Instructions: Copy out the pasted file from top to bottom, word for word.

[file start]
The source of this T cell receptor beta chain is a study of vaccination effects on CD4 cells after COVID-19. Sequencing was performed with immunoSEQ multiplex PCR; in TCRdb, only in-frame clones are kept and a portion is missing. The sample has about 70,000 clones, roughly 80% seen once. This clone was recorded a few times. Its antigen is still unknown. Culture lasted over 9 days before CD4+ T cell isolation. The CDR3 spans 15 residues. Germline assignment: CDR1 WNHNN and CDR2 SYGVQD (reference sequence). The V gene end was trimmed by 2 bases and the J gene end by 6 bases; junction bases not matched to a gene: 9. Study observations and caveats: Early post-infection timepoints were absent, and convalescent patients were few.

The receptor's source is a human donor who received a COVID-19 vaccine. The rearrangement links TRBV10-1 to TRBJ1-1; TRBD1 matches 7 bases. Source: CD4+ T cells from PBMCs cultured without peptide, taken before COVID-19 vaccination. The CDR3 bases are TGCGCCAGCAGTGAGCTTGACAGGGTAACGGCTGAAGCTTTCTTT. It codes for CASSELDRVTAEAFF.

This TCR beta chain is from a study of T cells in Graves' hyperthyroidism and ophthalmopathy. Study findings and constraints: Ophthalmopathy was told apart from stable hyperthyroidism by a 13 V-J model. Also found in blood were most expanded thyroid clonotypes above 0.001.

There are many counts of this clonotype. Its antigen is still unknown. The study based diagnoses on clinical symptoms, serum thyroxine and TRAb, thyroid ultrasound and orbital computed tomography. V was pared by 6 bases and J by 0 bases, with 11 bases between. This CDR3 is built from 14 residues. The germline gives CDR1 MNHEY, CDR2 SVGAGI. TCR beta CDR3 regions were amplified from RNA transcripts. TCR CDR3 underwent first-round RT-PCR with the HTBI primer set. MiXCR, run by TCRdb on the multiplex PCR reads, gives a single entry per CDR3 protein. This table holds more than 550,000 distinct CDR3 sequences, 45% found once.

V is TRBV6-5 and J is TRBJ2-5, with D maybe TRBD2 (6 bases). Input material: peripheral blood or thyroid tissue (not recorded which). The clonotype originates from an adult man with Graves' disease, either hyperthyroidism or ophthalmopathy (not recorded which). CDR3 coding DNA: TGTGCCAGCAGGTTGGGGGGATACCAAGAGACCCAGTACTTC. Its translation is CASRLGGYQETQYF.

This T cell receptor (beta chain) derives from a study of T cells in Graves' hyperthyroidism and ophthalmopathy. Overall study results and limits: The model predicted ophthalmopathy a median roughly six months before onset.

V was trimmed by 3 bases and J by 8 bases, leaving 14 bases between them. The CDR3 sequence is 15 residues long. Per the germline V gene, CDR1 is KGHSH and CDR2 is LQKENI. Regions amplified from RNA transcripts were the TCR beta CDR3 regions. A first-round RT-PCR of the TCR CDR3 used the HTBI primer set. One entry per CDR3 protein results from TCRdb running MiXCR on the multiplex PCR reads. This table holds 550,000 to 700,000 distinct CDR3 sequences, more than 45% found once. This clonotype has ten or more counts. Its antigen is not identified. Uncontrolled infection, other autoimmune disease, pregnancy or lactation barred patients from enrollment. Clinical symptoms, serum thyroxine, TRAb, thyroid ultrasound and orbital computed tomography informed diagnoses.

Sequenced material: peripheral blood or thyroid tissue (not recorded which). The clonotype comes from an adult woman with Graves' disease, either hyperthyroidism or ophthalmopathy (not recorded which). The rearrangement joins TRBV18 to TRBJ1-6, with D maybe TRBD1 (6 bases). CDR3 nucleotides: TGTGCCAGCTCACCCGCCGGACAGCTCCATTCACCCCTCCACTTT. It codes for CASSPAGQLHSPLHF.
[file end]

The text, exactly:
The source of this T cell receptor beta chain is a study of vaccination effects on CD4 cells after COVID-19. Sequencing was performed with immunoSEQ multiplex PCR; in TCRdb, only in-frame clones are kept and a portion is missing. The sample has about 70,000 clones, roughly 80% seen once. This clone was recorded a few times. Its antigen is still unknown. Culture lasted over 9 days before CD4+ T cell isolation. The CDR3 spans 15 residues. Germline assignment: CDR1 WNHNN and CDR2 SYGVQD (reference sequence). The V gene end was trimmed by 2 bases and the J gene end by 6 bases; junction bases not matched to a gene: 9. Study observations and caveats: Early post-infection timepoints were absent, and convalescent patients were few.

The receptor's source is a human donor who received a COVID-19 vaccine. The rearrangement links TRBV10-1 to TRBJ1-1; TRBD1 matches 7 bases. Source: CD4+ T cells from PBMCs cultured without peptide, taken before COVID-19 vaccination. The CDR3 bases are TGCGCCAGCAGTGAGCTTGACAGGGTAACGGCTGAAGCTTTCTTT. It codes for CASSELDRVTAEAFF.

This TCR beta chain is from a study of T cells in Graves' hyperthyroidism and ophthalmopathy. Study findings and constraints: Ophthalmopathy was told apart from stable hyperthyroidism by a 13 V-J model. Also found in blood were most expanded thyroid clonotypes above 0.001.

There are many counts of this clonotype. Its antigen is still unknown. The study based diagnoses on clinical symptoms, serum thyroxine and TRAb, thyroid ultrasound and orbital computed tomography. V was pared by 6 bases and J by 0 bases, with 11 bases between. This CDR3 is built from 14 residues. The germline gives CDR1 MNHEY, CDR2 SVGAGI. TCR beta CDR3 regions were amplified from RNA transcripts. TCR CDR3 underwent first-round RT-PCR with the HTBI primer set. MiXCR, run by TCRdb on the multiplex PCR reads, gives a single entry per CDR3 protein. This table holds more than 550,000 distinct CDR3 sequences, 45% found once.

V is TRBV6-5 and J is TRBJ2-5, with D maybe TRBD2 (6 bases). Input material: peripheral blood or thyroid tissue (not recorded which). The clonotype originates from an adult man with Graves' disease, either hyperthyroidism or ophthalmopathy (not recorded which). CDR3 coding DNA: TGTGCCAGCAGGTTGGGGGGATACCAAGAGACCCAGTACTTC. Its translation is CASRLGGYQETQYF.

This T cell receptor (beta chain) derives from a study of T cells in Graves' hyperthyroidism and ophthalmopathy. Overall study results and limits: The model predicted ophthalmopathy a median roughly six months before onset.

V was trimmed by 3 bases and J by 8 bases, leaving 14 bases between them. The CDR3 sequence is 15 residues long. Per the germline V gene, CDR1 is KGHSH and CDR2 is LQKENI. Regions amplified from RNA transcripts were the TCR beta CDR3 regions. A first-round RT-PCR of the TCR CDR3 used the HTBI primer set. One entry per CDR3 protein results from TCRdb running MiXCR on the multiplex PCR reads. This table holds 550,000 to 700,000 distinct CDR3 sequences, more than 45% found once. This clonotype has ten or more counts. Its antigen is not identified. Uncontrolled infection, other autoimmune disease, pregnancy or lactation barred patients from enrollment. Clinical symptoms, serum thyroxine, TRAb, thyroid ultrasound and orbital computed tomography informed diagnoses.

Sequenced material: peripheral blood or thyroid tissue (not recorded which). The clonotype comes from an adult woman with Graves' disease, either hyperthyroidism or ophthalmopathy (not recorded which). The rearrangement joins TRBV18 to TRBJ1-6, with D maybe TRBD1 (6 bases). CDR3 nucleotides: TGTGCCAGCTCACCCGCCGGACAGCTCCATTCACCCCTCCACTTT. It codes for CASSPAGQLHSPLHF.